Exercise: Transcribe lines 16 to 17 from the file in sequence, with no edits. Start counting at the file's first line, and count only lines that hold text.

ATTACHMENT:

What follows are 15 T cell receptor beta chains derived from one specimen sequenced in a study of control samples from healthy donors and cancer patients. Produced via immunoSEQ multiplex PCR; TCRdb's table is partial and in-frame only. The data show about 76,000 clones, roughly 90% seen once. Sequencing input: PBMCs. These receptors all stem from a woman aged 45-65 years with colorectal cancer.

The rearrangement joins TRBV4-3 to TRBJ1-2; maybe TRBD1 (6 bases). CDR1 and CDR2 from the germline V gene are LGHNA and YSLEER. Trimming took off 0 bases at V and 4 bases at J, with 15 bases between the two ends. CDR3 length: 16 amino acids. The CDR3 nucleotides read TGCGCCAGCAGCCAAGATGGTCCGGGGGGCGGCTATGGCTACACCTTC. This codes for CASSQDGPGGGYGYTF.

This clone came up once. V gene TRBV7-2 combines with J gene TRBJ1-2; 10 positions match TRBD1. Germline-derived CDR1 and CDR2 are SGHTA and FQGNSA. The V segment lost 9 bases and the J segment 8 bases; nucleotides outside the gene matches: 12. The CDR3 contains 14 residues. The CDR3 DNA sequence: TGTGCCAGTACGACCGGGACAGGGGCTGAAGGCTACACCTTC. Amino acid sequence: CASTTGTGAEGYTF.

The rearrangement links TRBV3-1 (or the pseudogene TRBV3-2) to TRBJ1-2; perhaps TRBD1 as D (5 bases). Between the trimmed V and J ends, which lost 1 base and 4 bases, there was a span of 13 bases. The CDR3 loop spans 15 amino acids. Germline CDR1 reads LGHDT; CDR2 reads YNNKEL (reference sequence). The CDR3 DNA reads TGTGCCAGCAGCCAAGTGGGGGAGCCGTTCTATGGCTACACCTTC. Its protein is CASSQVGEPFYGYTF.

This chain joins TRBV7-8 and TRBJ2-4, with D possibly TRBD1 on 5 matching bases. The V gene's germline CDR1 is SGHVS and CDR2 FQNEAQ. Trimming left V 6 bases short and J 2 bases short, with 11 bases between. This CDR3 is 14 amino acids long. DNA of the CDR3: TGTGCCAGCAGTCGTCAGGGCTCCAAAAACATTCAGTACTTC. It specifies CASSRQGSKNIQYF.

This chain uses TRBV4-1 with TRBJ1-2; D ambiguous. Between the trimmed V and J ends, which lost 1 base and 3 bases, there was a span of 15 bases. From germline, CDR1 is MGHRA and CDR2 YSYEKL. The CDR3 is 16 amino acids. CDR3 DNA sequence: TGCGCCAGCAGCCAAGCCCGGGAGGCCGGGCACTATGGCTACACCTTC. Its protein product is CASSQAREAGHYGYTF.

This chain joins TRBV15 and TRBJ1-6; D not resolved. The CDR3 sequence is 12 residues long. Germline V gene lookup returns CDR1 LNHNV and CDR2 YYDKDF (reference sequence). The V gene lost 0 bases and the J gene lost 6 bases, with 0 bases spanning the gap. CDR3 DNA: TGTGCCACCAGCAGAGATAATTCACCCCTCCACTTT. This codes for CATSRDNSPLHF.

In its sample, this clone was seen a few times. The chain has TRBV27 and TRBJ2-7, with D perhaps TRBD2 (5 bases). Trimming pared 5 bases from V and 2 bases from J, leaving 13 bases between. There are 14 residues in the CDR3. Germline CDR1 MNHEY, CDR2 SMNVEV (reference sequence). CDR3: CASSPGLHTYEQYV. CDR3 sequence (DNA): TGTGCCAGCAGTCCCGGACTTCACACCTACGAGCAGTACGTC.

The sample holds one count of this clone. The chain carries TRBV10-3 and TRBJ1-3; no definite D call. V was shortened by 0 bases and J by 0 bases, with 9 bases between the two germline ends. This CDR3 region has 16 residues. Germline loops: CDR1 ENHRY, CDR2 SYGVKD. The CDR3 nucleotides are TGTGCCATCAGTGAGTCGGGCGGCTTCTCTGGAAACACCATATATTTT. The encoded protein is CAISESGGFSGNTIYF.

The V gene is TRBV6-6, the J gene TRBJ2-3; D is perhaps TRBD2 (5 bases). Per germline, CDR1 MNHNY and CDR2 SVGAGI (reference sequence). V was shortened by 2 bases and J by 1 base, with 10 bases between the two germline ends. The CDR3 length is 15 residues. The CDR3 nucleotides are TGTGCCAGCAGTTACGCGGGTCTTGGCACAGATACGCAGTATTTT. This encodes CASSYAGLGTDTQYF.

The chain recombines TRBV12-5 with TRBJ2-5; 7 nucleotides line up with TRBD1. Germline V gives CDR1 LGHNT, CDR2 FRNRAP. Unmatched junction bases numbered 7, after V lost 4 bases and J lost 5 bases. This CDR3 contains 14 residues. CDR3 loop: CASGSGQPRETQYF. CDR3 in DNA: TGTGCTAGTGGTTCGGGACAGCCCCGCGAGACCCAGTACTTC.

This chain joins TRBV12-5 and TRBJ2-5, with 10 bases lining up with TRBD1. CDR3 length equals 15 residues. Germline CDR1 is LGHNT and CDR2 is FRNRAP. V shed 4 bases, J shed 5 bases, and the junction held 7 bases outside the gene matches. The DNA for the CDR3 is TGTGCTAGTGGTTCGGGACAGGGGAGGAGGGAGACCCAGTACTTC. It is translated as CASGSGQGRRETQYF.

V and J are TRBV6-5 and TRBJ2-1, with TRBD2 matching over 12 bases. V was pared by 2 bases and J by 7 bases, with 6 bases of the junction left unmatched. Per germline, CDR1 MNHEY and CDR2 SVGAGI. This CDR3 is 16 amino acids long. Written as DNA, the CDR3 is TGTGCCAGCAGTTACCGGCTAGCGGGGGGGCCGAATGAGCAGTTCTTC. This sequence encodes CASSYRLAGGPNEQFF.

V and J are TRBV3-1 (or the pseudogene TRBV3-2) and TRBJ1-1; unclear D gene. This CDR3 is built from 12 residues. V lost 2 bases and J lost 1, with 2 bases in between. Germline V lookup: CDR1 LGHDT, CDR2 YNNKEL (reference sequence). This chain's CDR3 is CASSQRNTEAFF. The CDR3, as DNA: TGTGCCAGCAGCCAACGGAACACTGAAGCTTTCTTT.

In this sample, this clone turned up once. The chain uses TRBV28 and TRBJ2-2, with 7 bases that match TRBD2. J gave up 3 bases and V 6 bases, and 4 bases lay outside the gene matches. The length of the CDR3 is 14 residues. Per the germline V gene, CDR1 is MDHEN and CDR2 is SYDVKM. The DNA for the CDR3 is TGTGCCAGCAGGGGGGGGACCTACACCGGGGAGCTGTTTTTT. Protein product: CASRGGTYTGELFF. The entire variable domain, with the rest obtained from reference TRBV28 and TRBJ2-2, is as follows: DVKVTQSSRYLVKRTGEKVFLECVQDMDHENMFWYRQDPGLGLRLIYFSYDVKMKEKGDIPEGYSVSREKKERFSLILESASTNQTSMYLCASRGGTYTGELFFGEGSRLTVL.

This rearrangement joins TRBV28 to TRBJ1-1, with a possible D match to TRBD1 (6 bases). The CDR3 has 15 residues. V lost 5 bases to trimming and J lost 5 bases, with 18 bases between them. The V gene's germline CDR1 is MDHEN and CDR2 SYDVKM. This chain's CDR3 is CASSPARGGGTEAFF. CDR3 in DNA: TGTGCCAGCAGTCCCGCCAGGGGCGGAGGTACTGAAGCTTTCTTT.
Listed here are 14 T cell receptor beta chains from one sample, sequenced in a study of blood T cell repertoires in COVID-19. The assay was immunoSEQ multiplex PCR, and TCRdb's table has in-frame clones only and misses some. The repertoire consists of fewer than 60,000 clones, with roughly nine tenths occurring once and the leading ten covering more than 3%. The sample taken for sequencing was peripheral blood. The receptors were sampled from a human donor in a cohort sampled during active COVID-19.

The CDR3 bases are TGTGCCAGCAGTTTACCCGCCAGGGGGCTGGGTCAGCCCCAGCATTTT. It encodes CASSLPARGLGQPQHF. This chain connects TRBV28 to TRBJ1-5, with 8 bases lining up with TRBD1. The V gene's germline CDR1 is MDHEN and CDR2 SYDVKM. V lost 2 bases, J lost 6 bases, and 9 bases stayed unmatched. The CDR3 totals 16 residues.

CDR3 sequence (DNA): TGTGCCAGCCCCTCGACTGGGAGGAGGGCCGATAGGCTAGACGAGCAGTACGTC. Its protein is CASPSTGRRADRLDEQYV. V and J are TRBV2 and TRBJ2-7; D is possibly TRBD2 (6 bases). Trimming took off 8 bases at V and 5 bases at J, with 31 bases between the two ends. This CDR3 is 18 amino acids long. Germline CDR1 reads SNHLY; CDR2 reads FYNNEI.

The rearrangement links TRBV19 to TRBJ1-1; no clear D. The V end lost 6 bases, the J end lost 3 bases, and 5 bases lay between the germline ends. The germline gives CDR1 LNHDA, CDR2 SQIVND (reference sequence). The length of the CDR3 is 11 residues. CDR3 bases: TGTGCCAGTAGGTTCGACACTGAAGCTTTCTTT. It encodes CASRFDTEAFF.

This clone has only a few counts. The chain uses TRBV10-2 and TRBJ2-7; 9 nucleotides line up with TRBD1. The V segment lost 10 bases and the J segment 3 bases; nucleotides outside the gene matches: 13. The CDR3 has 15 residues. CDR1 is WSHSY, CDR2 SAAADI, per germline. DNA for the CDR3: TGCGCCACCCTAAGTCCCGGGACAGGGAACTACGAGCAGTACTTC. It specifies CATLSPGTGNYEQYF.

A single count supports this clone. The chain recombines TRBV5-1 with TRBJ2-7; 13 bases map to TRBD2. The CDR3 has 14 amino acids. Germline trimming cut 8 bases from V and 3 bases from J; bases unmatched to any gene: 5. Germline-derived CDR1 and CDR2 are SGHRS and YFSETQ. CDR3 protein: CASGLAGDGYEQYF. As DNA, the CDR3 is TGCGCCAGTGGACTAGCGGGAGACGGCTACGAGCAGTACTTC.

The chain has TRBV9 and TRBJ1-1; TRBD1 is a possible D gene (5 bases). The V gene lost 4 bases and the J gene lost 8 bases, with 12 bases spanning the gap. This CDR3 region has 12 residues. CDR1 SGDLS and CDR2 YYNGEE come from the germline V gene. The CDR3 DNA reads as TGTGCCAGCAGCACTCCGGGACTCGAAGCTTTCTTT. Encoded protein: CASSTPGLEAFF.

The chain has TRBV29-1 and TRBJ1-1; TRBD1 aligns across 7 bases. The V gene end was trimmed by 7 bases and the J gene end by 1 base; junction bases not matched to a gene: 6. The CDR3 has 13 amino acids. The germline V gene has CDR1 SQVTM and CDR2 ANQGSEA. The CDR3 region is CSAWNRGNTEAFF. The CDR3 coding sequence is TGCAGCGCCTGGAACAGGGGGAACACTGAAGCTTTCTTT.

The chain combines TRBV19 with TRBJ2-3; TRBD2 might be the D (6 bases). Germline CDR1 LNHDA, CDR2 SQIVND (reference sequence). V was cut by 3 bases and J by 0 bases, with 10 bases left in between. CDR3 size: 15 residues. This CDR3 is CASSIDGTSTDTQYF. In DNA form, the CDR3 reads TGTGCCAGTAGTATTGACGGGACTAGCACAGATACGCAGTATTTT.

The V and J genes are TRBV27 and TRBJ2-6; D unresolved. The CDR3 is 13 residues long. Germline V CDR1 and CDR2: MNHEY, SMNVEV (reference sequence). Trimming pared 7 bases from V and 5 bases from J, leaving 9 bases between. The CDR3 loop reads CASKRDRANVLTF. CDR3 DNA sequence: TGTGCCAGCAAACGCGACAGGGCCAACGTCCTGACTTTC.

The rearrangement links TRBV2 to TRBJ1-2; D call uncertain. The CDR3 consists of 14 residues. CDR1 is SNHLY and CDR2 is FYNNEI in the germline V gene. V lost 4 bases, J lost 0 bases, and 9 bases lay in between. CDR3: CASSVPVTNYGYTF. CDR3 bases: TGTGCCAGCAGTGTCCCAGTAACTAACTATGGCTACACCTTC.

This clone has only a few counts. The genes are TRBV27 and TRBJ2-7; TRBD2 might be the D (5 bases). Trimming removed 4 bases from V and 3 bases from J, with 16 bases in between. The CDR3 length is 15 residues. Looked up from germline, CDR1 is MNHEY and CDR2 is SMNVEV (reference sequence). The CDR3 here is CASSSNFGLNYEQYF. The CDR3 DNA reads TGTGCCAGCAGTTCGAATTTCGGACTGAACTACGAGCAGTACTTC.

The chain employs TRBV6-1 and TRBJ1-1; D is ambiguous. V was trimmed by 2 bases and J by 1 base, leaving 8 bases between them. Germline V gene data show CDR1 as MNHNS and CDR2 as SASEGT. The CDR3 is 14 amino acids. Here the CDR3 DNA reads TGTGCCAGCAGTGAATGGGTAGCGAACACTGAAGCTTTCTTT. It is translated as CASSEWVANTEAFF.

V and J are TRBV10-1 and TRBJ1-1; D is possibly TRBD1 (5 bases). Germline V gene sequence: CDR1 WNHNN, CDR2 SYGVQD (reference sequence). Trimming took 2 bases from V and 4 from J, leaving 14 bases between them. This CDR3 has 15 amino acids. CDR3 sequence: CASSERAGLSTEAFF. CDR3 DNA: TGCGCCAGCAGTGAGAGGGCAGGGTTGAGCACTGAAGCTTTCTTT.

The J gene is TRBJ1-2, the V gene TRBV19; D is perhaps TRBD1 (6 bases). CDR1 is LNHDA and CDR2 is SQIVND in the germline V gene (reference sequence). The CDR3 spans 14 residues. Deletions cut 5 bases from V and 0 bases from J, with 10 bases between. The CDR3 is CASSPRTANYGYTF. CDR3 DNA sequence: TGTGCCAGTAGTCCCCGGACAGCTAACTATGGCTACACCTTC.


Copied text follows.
This rearrangement joins TRBV28 to TRBJ1-1, with a possible D match to TRBD1 (6 bases). The CDR3 has 15 residues. V lost 5 bases to trimming and J lost 5 bases, with 18 bases between them. The V gene's germline CDR1 is MDHEN and CDR2 SYDVKM. This chain's CDR3 is CASSPARGGGTEAFF. CDR3 in DNA: TGTGCCAGCAGTCCCGCCAGGGGCGGAGGTACTGAAGCTTTCTTT.
Listed here are 14 T cell receptor beta chains from one sample, sequenced in a study of blood T cell repertoires in COVID-19. The assay was immunoSEQ multiplex PCR, and TCRdb's table has in-frame clones only and misses some. The repertoire consists of fewer than 60,000 clones, with roughly nine tenths occurring once and the leading ten covering more than 3%. The sample taken for sequencing was peripheral blood. The receptors were sampled from a human donor in a cohort sampled during active COVID-19.